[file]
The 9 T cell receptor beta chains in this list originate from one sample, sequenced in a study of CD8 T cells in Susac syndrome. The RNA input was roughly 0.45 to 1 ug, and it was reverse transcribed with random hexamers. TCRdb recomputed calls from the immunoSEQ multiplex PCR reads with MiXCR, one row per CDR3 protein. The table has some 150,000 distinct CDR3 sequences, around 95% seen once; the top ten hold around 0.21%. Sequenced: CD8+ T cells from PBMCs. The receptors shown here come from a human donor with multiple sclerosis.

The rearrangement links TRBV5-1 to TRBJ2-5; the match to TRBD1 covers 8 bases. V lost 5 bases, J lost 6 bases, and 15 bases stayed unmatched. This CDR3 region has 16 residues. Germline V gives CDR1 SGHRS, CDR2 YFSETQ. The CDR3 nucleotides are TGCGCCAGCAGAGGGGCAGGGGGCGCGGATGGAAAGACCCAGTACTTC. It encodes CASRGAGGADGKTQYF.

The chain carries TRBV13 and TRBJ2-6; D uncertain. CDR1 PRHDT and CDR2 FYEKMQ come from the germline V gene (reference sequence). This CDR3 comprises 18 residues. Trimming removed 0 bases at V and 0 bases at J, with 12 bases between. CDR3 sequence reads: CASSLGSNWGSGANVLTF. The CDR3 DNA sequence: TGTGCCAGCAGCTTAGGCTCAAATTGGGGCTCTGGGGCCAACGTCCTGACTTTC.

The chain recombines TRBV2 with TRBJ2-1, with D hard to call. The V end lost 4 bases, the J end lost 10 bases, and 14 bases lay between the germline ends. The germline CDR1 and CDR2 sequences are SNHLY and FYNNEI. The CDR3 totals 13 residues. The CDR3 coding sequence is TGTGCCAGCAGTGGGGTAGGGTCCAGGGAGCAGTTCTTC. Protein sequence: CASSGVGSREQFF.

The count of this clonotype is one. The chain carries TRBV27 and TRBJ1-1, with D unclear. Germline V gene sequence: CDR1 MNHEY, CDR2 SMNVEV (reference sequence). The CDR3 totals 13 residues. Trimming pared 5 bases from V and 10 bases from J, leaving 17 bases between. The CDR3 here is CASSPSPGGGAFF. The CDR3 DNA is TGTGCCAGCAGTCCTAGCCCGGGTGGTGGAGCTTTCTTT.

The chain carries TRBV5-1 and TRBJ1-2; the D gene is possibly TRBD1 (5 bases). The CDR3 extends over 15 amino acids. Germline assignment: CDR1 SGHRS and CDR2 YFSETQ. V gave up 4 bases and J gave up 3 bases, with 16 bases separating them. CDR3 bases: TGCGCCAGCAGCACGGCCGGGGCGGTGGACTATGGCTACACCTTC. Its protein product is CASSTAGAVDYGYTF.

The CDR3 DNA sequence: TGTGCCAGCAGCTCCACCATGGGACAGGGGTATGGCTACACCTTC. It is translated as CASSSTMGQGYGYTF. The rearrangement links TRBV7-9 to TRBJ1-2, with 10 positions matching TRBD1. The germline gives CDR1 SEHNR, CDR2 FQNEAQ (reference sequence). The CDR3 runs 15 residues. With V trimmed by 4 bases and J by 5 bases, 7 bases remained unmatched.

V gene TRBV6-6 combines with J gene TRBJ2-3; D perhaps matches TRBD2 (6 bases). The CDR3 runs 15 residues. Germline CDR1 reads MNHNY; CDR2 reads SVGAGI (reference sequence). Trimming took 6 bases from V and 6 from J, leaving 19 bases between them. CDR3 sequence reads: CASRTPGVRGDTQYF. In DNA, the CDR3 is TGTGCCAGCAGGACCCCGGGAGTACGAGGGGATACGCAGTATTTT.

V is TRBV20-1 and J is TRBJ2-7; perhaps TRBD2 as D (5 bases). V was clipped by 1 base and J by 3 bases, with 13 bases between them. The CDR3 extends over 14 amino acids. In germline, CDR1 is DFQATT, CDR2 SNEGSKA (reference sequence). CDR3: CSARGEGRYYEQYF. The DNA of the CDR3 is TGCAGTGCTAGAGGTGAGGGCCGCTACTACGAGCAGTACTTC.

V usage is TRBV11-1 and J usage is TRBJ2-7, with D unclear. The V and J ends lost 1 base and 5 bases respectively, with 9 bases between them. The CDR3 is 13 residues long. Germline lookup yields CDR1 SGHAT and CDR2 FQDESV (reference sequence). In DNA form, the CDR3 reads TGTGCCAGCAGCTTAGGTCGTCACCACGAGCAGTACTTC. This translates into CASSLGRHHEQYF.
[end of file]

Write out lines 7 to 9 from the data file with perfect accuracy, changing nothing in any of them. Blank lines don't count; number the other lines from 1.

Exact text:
The CDR3 DNA sequence: TGTGCCAGCAGCTCCACCATGGGACAGGGGTATGGCTACACCTTC. It is translated as CASSSTMGQGYGYTF. The rearrangement links TRBV7-9 to TRBJ1-2, with 10 positions matching TRBD1. The germline gives CDR1 SEHNR, CDR2 FQNEAQ (reference sequence). The CDR3 runs 15 residues. With V trimmed by 4 bases and J by 5 bases, 7 bases remained unmatched.

V gene TRBV6-6 combines with J gene TRBJ2-3; D perhaps matches TRBD2 (6 bases). The CDR3 runs 15 residues. Germline CDR1 reads MNHNY; CDR2 reads SVGAGI (reference sequence). Trimming took 6 bases from V and 6 from J, leaving 19 bases between them. CDR3 sequence reads: CASRTPGVRGDTQYF. In DNA, the CDR3 is TGTGCCAGCAGGACCCCGGGAGTACGAGGGGATACGCAGTATTTT.

V is TRBV20-1 and J is TRBJ2-7; perhaps TRBD2 as D (5 bases). V was clipped by 1 base and J by 3 bases, with 13 bases between them. The CDR3 extends over 14 amino acids. In germline, CDR1 is DFQATT, CDR2 SNEGSKA (reference sequence). CDR3: CSARGEGRYYEQYF. The DNA of the CDR3 is TGCAGTGCTAGAGGTGAGGGCCGCTACTACGAGCAGTACTTC.